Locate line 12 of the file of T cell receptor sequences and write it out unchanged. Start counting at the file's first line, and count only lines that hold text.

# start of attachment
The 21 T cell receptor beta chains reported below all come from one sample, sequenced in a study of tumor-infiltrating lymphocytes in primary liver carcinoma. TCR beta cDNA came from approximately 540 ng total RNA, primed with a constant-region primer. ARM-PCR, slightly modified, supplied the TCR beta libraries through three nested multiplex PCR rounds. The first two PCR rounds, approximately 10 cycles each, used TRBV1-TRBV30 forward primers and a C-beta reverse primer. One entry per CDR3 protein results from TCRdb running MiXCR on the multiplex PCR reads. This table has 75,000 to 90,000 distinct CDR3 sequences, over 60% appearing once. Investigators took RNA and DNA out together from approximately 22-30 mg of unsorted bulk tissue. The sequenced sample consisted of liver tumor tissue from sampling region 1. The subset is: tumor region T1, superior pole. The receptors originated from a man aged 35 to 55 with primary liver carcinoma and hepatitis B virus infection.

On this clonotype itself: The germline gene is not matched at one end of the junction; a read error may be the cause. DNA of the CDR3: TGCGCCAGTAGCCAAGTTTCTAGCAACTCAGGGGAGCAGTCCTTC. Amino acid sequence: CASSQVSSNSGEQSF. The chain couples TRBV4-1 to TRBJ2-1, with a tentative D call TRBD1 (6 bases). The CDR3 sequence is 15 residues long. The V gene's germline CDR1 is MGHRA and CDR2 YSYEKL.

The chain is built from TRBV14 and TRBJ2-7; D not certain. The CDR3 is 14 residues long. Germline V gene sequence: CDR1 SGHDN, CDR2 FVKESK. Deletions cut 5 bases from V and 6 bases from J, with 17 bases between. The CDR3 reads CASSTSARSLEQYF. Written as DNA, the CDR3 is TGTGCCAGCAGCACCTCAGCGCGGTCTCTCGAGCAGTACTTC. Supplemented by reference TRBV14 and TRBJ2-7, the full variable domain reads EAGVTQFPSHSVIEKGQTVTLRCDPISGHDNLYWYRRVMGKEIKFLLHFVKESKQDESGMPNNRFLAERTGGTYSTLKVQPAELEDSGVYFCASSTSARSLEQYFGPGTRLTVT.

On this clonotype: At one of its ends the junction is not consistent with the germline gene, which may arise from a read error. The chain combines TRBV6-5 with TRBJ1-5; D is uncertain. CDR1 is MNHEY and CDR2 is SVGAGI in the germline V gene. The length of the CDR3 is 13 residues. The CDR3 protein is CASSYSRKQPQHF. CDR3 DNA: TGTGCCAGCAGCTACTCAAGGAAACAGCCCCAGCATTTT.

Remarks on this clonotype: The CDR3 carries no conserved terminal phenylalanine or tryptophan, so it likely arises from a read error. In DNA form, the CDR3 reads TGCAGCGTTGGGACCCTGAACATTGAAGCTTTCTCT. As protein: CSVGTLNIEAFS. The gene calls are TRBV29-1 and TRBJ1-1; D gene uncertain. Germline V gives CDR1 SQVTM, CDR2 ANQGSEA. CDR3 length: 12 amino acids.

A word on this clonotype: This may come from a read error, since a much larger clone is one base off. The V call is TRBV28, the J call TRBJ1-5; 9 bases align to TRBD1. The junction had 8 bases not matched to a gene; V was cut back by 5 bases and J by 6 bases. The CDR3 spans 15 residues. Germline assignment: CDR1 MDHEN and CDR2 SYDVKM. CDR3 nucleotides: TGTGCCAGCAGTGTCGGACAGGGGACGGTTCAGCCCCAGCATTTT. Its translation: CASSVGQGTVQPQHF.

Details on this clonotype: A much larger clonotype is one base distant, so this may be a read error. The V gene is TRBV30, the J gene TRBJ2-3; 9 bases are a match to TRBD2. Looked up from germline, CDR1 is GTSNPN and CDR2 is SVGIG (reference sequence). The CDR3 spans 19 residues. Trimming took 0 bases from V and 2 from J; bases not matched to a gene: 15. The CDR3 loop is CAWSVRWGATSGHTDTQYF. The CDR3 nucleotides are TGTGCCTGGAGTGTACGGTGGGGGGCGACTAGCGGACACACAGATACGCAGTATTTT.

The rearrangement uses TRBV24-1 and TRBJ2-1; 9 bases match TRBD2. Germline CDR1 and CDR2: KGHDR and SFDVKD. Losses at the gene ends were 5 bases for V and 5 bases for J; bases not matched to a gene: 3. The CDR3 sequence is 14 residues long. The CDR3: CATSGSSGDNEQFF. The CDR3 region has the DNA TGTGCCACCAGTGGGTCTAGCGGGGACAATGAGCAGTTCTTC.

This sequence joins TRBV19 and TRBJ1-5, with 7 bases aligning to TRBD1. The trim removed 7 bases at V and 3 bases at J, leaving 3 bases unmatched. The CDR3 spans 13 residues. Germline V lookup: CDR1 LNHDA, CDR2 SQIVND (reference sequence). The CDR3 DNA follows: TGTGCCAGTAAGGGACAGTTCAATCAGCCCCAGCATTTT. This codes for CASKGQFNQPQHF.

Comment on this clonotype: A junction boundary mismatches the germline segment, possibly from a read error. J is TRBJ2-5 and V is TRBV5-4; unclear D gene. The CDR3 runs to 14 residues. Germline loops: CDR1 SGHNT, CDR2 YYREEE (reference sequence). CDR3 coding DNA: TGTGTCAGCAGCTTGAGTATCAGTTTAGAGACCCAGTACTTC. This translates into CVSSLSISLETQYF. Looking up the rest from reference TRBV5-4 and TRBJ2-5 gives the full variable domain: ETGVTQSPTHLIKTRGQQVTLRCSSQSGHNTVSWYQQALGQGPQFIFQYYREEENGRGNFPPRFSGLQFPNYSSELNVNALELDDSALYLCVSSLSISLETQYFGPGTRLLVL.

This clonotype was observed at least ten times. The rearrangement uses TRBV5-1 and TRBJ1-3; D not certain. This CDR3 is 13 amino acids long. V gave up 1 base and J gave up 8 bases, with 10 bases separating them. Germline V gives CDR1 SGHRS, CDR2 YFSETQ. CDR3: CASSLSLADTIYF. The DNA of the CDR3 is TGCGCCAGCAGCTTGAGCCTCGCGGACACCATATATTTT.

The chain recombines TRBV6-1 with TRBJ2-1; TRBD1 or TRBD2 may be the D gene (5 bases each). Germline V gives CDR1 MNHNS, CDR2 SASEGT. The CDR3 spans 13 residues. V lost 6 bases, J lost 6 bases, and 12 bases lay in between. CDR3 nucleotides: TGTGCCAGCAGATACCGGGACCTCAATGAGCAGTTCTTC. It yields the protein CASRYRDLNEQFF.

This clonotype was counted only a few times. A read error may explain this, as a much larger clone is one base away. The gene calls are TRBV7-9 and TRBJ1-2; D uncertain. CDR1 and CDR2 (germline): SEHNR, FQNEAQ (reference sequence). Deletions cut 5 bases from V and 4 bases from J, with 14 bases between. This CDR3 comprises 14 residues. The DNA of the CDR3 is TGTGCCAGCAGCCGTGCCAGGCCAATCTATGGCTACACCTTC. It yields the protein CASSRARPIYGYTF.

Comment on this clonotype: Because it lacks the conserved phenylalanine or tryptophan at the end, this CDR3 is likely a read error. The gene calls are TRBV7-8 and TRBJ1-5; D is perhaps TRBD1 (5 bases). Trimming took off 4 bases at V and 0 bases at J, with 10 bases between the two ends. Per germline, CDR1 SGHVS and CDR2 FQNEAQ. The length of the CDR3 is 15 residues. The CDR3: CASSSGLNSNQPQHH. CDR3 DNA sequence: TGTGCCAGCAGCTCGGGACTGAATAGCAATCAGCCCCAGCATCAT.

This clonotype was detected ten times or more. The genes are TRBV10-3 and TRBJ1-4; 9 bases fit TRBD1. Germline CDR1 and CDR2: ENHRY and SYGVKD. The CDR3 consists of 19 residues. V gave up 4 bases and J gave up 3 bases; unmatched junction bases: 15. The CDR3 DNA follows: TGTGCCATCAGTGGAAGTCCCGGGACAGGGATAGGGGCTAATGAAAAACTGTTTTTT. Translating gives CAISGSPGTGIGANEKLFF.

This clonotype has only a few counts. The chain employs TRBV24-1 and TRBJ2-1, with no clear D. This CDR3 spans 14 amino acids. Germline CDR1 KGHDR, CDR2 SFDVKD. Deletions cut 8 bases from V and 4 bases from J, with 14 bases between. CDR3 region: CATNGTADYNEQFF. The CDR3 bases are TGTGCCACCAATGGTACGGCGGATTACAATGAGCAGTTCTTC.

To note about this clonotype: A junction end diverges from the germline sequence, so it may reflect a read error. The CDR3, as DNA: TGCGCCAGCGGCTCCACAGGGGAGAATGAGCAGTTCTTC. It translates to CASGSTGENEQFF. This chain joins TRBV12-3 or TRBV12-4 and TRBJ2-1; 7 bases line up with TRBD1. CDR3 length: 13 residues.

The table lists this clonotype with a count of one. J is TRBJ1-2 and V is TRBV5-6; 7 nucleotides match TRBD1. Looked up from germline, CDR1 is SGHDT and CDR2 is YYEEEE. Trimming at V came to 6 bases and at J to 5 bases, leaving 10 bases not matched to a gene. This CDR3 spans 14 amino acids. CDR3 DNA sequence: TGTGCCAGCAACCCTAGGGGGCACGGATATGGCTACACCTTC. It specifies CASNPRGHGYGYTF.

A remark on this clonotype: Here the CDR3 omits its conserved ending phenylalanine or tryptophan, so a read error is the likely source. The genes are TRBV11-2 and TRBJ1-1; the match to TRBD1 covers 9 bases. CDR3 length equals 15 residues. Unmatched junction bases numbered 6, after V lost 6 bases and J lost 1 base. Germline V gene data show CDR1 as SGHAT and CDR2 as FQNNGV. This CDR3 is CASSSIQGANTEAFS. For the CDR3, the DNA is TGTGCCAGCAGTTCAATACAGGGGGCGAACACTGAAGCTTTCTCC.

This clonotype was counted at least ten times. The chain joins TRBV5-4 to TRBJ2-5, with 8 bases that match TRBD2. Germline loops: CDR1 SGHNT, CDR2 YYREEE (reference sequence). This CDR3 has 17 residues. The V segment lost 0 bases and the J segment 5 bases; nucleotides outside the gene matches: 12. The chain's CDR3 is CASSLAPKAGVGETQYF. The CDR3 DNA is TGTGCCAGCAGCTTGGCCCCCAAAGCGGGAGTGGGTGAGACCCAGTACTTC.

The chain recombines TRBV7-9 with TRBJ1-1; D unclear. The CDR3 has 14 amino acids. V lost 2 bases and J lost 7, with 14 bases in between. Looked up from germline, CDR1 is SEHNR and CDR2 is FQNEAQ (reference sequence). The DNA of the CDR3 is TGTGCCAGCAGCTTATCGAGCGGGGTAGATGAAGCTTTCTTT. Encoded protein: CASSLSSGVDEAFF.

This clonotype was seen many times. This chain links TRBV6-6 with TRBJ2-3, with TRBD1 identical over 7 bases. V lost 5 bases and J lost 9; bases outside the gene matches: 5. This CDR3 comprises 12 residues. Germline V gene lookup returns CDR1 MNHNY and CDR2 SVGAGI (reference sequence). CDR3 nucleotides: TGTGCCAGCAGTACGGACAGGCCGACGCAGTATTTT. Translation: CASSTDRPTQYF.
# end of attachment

The chain recombines TRBV6-1 with TRBJ2-1; TRBD1 or TRBD2 may be the D gene (5 bases each). Germline V gives CDR1 MNHNS, CDR2 SASEGT. The CDR3 spans 13 residues. V lost 6 bases, J lost 6 bases, and 12 bases lay in between. CDR3 nucleotides: TGTGCCAGCAGATACCGGGACCTCAATGAGCAGTTCTTC. It yields the protein CASRYRDLNEQFF.